In Retrospect

Leap with hope

For all its grim parallels to the looming climate change crisis, the pandemic also ended up igniting the hope that blue skies, clean rivers and lower GHG emission are possible

Leap with hope

Moving towards the end, 2020 has left many marks for the history of mankind with COVID-19 being the scariest of them all. This zoonotic disease is also a result of human interferences that altered environmental balance alike climate change which has become one of the biggest threats to mankind on the earth. Though there is no direct evidence that climate change has any influence on the spread of COVID-19, we do know that it does alter the factors that accelerate infections and fatality by influencing transmission, exposure and geographical spread of diseases particularly waterborne, vector-borne and air pollution influenced ones. A very conservative figure of a WHO assessment predicts nearly 2,50,000 additional deaths and USD 2-4 billion direct cost to the health damage per year between 2030 and 2050; majorly due to malnutrition, malaria, diarrhoea, and heat stress.

The lessons

With the vaccines coming as saviour, this crisis may be brought to heel but the question remains — what are we doing to secure the future from such large scale disasters? What are we doing to tackle climate change impacts where the devastation could be far severe, persistent and across various life aspects than what this pandemic has shown?

Time is running out. In the last 100 years, the world has been warmed by nearly 0.6°C resulting in the reduction of nearly 10 per cent of snow cover and 40 per cent of Arctic sea ice thickness. Each of the last three decades has been successively warmer than any preceding decade since 1850. As weather patterns change, extreme weather events become frequent. While these changes affect the world as a whole, it is the poorest and marginalised sections who are the most vulnerable, both during the pandemic and the climate crisis.

2020 has highlighted the urgent need to create a sustainable economic future. It also ignited the hope that a blue sky, clean rivers, reduced pollution and lower GHG emissions are possible.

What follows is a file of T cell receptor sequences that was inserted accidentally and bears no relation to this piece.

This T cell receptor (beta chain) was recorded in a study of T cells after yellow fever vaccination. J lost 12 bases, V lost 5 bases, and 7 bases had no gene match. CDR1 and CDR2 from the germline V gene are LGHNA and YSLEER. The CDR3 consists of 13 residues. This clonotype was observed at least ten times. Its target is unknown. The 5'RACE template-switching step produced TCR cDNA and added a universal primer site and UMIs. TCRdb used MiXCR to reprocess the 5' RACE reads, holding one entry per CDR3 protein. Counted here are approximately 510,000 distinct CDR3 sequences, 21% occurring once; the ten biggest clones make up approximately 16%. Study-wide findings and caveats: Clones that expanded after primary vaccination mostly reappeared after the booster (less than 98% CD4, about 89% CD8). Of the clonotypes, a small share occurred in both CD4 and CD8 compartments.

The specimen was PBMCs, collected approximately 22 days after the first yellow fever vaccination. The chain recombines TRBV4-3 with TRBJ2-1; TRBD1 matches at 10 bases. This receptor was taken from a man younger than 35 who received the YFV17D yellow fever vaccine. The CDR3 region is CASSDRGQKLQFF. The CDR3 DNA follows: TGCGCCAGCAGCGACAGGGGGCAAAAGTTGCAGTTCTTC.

Ongoing efforts

25 conference of parties (COP) events have happened since 1995, yet the world has failed to arrive at a unified action plan for climate change — mainly stuck on the question whether the developed nations should compromise the luxury or developing nations let the basic need of development go. Not that all the efforts have failed — the Kyoto protocol managed to set the marginal emission reduction targets for developed nations, the Copenhagen accord and the Cancun agreement peered in developing nations to reduce emission rate promising USD 100 billion global climate fund to support whereas, the Paris agreement unified the global effort to limit the temperature increase within 2°C above pre industrial levels and pursuing to limit within 1.5°C increase. The upcoming COP 26, rescheduled in November 2021, is expected to build on this pledge.

India leads

India with its tropical location and vast population has a high threat of climate change. Though the country contributes merely seven per cent of global GHG emission with below world-average per capita emission, it ended the long impasse at Copenhagen and emerged as a global leader with voluntarily announcing 20 per cent reduction in emission intensity of 2005 level by 2020 — the INDC targets reflect. It's a boost to the global fight against climate change that India's INDC target of 175 GW of renewable energy and 40 per cent of total energy share from renewable by 2030, may well be achieved several years in advance.

The new year in the new decade brings many hopes to win the fight. Use of fossil fuel which contributes 25 per cent of total global GHG emission, is becoming unwanted. Hope is going stronger with many improvements in the market with clean energy technology becoming more efficient and economical. This has allowed more businesses to jump on the renewables bandwagon. The International Renewable Energy Agency (IRENA) estimates that about USD 240 billion was invested in energy efficiency projects in 2018 which also means over 21 million jobs in this sector. In addition,

transportation, the second-largest GHG emitter globally, is seeing significant improvement in the electronic vehicle (EV) market, predicted to cover 50 per cent of passenger vehicles by 2040 whereas agriculture, another biggest GHG emitter, has explored climate-friendly options through regenerative agriculture.

Many multinationals have already pledged to move towards carbon neutrality in the years to come. The post COVID era is expected to drive the nations towards stronger actions and big businesses towards clean, efficient and carbon-neutral operations. Hope is a game changer — we must hope and act.

Views expressed are personal

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